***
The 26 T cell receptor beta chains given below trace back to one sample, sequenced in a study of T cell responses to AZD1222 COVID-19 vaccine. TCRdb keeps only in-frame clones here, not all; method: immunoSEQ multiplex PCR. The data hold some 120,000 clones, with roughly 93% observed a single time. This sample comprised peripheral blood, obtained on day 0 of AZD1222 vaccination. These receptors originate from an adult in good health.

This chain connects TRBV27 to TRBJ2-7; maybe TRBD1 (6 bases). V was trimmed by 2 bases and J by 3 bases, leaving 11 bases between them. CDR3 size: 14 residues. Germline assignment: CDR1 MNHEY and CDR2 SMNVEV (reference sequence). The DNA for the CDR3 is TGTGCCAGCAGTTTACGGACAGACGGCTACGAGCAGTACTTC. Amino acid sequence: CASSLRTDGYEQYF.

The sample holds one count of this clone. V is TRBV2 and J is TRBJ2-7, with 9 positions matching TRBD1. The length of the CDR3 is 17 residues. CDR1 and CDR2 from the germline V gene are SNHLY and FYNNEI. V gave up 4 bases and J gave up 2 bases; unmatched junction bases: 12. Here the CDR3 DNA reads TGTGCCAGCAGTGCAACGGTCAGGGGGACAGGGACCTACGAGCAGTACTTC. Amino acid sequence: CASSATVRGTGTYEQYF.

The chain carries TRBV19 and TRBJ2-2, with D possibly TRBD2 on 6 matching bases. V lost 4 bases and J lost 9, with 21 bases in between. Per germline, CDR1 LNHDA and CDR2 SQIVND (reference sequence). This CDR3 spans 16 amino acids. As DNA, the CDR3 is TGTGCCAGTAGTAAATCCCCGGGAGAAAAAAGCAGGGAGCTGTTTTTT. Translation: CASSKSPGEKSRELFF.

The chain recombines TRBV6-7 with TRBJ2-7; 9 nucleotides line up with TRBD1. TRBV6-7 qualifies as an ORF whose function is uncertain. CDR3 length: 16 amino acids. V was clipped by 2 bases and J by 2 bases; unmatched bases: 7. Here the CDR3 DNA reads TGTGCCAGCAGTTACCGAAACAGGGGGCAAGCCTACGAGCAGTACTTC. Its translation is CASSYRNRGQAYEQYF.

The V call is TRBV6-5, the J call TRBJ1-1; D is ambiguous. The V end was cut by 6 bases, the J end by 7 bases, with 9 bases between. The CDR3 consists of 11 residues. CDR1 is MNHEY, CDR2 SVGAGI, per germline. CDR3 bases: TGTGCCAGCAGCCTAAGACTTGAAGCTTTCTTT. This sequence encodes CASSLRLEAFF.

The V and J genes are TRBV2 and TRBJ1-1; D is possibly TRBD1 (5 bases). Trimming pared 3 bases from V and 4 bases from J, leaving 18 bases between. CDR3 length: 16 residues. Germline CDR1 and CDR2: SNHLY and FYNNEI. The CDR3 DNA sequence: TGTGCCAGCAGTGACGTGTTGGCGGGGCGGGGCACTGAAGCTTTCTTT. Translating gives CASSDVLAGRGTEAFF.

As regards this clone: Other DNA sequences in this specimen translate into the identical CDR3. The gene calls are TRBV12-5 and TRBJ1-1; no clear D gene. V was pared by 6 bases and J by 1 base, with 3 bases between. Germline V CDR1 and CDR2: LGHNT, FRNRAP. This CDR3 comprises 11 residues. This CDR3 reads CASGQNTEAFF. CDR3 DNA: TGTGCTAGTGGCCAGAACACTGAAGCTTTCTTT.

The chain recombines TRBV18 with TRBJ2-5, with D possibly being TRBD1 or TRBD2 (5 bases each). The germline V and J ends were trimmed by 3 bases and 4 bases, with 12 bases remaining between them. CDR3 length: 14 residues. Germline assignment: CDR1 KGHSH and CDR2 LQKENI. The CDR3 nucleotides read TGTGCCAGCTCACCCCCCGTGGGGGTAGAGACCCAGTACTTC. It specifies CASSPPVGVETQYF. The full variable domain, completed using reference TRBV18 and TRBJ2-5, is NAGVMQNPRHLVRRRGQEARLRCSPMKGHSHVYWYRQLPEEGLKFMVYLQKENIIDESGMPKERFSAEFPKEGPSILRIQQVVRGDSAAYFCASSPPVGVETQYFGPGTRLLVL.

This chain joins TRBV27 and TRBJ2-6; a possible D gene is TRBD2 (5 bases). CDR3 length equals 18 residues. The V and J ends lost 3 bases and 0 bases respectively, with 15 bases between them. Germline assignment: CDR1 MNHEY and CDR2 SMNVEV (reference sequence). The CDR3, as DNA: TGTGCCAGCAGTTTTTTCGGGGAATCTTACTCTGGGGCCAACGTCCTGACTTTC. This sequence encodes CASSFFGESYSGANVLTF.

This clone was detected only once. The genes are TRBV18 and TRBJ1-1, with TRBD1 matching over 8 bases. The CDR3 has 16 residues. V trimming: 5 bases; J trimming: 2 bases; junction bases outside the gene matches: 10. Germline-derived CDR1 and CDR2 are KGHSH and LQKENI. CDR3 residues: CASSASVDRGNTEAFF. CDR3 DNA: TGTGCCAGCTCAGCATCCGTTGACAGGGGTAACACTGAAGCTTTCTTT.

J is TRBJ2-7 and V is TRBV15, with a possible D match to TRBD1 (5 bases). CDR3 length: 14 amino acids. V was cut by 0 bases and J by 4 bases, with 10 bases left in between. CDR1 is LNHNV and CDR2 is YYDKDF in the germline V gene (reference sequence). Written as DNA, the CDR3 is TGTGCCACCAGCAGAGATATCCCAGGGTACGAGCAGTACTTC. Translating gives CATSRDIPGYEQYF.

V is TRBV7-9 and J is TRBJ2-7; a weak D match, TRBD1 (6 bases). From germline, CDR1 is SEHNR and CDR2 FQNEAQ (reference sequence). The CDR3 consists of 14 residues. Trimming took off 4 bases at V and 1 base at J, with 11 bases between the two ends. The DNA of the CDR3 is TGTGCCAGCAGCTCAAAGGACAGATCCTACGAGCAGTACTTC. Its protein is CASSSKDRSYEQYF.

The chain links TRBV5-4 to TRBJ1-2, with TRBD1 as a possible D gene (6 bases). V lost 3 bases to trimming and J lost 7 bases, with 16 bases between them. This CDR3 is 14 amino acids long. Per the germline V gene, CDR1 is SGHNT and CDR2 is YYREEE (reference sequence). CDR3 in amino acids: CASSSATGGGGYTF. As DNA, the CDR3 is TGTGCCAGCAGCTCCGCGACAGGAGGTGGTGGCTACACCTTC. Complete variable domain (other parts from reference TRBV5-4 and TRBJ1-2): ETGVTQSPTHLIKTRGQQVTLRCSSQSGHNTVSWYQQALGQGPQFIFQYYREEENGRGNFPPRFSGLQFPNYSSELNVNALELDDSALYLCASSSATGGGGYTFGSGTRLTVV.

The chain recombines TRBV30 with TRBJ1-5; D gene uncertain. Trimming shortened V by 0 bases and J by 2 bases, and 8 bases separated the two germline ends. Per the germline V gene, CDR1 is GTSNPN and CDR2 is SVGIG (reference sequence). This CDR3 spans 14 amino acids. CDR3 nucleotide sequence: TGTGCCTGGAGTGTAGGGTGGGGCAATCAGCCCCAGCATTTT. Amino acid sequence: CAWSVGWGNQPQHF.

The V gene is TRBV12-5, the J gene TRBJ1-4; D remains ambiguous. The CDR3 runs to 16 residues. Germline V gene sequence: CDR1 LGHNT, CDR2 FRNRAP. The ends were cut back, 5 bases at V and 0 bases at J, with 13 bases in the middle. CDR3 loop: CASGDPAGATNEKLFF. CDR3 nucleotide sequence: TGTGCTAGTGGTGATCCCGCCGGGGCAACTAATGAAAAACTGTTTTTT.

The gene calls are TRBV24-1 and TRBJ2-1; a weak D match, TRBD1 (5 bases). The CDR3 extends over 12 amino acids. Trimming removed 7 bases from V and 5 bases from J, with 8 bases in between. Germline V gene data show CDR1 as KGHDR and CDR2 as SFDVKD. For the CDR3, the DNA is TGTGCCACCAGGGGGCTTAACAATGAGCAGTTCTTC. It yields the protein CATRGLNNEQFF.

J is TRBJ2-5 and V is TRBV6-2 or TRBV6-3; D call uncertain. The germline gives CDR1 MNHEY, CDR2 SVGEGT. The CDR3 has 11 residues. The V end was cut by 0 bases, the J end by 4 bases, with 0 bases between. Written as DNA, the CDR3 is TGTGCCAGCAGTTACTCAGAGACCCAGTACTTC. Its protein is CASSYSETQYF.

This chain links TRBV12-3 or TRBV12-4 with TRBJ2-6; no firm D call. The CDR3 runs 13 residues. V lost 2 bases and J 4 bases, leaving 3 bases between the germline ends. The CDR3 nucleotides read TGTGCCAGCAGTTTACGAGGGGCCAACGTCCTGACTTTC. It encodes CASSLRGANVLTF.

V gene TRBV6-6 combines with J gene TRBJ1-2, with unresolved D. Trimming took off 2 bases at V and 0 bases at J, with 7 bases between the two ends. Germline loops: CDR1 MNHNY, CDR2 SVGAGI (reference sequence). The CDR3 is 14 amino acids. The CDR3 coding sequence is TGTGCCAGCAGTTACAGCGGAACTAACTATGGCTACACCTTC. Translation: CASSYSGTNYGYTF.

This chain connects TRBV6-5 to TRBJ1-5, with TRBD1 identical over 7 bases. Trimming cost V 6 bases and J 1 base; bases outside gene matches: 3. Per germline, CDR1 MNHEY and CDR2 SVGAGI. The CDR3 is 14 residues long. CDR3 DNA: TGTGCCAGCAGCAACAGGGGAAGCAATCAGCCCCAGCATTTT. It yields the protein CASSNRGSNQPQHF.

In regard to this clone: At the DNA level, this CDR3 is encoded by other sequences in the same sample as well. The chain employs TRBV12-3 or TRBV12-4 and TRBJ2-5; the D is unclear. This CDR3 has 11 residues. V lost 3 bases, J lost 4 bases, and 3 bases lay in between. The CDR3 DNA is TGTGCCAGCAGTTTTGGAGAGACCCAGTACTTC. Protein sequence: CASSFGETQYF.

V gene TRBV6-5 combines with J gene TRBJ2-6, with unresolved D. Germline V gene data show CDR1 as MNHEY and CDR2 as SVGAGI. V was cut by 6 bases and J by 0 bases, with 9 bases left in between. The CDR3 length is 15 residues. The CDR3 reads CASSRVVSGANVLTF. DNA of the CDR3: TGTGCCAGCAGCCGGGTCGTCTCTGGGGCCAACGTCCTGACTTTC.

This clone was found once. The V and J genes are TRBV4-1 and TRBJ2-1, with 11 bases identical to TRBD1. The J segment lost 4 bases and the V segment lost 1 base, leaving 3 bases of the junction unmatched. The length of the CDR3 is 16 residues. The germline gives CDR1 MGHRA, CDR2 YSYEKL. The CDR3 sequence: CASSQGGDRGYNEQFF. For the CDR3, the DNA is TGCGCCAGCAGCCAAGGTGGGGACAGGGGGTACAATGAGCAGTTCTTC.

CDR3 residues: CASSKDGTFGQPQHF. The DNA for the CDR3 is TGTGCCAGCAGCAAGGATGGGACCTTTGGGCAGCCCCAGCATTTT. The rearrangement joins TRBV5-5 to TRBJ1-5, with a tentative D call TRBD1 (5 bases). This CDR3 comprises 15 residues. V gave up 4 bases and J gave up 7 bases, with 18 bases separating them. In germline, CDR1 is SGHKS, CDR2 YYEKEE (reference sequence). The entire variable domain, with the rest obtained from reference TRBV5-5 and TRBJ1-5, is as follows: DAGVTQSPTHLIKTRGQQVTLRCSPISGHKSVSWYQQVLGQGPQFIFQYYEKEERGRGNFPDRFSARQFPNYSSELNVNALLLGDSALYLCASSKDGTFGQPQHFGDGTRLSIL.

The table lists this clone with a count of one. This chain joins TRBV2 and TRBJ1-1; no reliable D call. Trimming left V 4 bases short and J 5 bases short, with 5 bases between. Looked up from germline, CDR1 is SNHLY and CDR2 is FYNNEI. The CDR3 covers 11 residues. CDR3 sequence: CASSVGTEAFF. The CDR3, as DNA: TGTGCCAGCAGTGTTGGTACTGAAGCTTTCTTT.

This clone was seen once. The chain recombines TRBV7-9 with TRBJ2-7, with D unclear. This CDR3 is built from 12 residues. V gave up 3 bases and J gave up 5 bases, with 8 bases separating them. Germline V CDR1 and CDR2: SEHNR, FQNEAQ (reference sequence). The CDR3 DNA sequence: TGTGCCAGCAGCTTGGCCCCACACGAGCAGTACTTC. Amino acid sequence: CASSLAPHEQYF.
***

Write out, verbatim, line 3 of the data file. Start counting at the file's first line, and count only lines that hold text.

The sample holds one count of this clone. V is TRBV2 and J is TRBJ2-7, with 9 positions matching TRBD1. The length of the CDR3 is 17 residues. CDR1 and CDR2 from the germline V gene are SNHLY and FYNNEI. V gave up 4 bases and J gave up 2 bases; unmatched junction bases: 12. Here the CDR3 DNA reads TGTGCCAGCAGTGCAACGGTCAGGGGGACAGGGACCTACGAGCAGTACTTC. Amino acid sequence: CASSATVRGTGTYEQYF.